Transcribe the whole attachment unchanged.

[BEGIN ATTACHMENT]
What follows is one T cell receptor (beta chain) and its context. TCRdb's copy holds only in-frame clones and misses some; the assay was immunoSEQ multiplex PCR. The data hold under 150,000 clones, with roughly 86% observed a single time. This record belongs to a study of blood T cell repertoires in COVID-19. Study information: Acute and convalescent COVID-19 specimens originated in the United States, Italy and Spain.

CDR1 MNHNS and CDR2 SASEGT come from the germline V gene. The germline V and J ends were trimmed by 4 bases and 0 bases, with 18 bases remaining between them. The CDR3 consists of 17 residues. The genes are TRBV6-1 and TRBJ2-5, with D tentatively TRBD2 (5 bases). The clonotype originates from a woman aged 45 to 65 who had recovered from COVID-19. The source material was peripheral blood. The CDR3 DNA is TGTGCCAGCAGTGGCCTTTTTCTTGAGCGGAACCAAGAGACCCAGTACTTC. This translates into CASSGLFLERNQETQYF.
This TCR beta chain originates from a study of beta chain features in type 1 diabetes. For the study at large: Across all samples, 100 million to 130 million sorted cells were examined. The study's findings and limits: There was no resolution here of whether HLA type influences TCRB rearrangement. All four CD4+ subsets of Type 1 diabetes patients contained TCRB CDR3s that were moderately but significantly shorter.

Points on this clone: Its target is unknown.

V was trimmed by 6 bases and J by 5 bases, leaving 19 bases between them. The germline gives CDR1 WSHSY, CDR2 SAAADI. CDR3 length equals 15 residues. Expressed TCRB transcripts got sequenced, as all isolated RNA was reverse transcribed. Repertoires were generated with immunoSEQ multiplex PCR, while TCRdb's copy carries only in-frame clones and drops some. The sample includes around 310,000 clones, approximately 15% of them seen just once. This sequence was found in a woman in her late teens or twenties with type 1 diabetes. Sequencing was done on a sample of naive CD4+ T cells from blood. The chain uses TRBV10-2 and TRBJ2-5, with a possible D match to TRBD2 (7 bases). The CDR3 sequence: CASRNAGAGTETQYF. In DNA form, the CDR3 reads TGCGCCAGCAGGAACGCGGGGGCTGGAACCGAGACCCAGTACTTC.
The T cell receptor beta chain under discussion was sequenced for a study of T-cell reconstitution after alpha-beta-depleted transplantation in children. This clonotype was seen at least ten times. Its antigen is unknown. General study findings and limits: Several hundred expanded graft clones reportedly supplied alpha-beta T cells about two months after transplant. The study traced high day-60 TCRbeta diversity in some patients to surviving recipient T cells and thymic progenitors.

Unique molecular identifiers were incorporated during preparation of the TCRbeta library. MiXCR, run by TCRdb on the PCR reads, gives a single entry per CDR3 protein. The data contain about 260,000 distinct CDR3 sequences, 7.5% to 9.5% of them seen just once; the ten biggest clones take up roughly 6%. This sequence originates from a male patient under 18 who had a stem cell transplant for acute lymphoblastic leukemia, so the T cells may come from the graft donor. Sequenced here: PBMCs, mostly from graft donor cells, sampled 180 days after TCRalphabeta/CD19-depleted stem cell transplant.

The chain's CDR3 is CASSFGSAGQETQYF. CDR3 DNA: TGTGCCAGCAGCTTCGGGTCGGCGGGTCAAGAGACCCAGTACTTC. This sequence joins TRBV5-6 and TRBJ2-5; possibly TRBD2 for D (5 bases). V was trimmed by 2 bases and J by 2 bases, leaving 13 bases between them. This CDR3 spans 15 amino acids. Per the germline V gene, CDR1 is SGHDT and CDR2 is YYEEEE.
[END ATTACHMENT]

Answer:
What follows is one T cell receptor (beta chain) and its context. TCRdb's copy holds only in-frame clones and misses some; the assay was immunoSEQ multiplex PCR. The data hold under 150,000 clones, with roughly 86% observed a single time. This record belongs to a study of blood T cell repertoires in COVID-19. Study information: Acute and convalescent COVID-19 specimens originated in the United States, Italy and Spain.

CDR1 MNHNS and CDR2 SASEGT come from the germline V gene. The germline V and J ends were trimmed by 4 bases and 0 bases, with 18 bases remaining between them. The CDR3 consists of 17 residues. The genes are TRBV6-1 and TRBJ2-5, with D tentatively TRBD2 (5 bases). The clonotype originates from a woman aged 45 to 65 who had recovered from COVID-19. The source material was peripheral blood. The CDR3 DNA is TGTGCCAGCAGTGGCCTTTTTCTTGAGCGGAACCAAGAGACCCAGTACTTC. This translates into CASSGLFLERNQETQYF.
This TCR beta chain originates from a study of beta chain features in type 1 diabetes. For the study at large: Across all samples, 100 million to 130 million sorted cells were examined. The study's findings and limits: There was no resolution here of whether HLA type influences TCRB rearrangement. All four CD4+ subsets of Type 1 diabetes patients contained TCRB CDR3s that were moderately but significantly shorter.

Points on this clone: Its target is unknown.

V was trimmed by 6 bases and J by 5 bases, leaving 19 bases between them. The germline gives CDR1 WSHSY, CDR2 SAAADI. CDR3 length equals 15 residues. Expressed TCRB transcripts got sequenced, as all isolated RNA was reverse transcribed. Repertoires were generated with immunoSEQ multiplex PCR, while TCRdb's copy carries only in-frame clones and drops some. The sample includes around 310,000 clones, approximately 15% of them seen just once. This sequence was found in a woman in her late teens or twenties with type 1 diabetes. Sequencing was done on a sample of naive CD4+ T cells from blood. The chain uses TRBV10-2 and TRBJ2-5, with a possible D match to TRBD2 (7 bases). The CDR3 sequence: CASRNAGAGTETQYF. In DNA form, the CDR3 reads TGCGCCAGCAGGAACGCGGGGGCTGGAACCGAGACCCAGTACTTC.
The T cell receptor beta chain under discussion was sequenced for a study of T-cell reconstitution after alpha-beta-depleted transplantation in children. This clonotype was seen at least ten times. Its antigen is unknown. General study findings and limits: Several hundred expanded graft clones reportedly supplied alpha-beta T cells about two months after transplant. The study traced high day-60 TCRbeta diversity in some patients to surviving recipient T cells and thymic progenitors.

Unique molecular identifiers were incorporated during preparation of the TCRbeta library. MiXCR, run by TCRdb on the PCR reads, gives a single entry per CDR3 protein. The data contain about 260,000 distinct CDR3 sequences, 7.5% to 9.5% of them seen just once; the ten biggest clones take up roughly 6%. This sequence originates from a male patient under 18 who had a stem cell transplant for acute lymphoblastic leukemia, so the T cells may come from the graft donor. Sequenced here: PBMCs, mostly from graft donor cells, sampled 180 days after TCRalphabeta/CD19-depleted stem cell transplant.

The chain's CDR3 is CASSFGSAGQETQYF. CDR3 DNA: TGTGCCAGCAGCTTCGGGTCGGCGGGTCAAGAGACCCAGTACTTC. This sequence joins TRBV5-6 and TRBJ2-5; possibly TRBD2 for D (5 bases). V was trimmed by 2 bases and J by 2 bases, leaving 13 bases between them. This CDR3 spans 15 amino acids. Per the germline V gene, CDR1 is SGHDT and CDR2 is YYEEEE.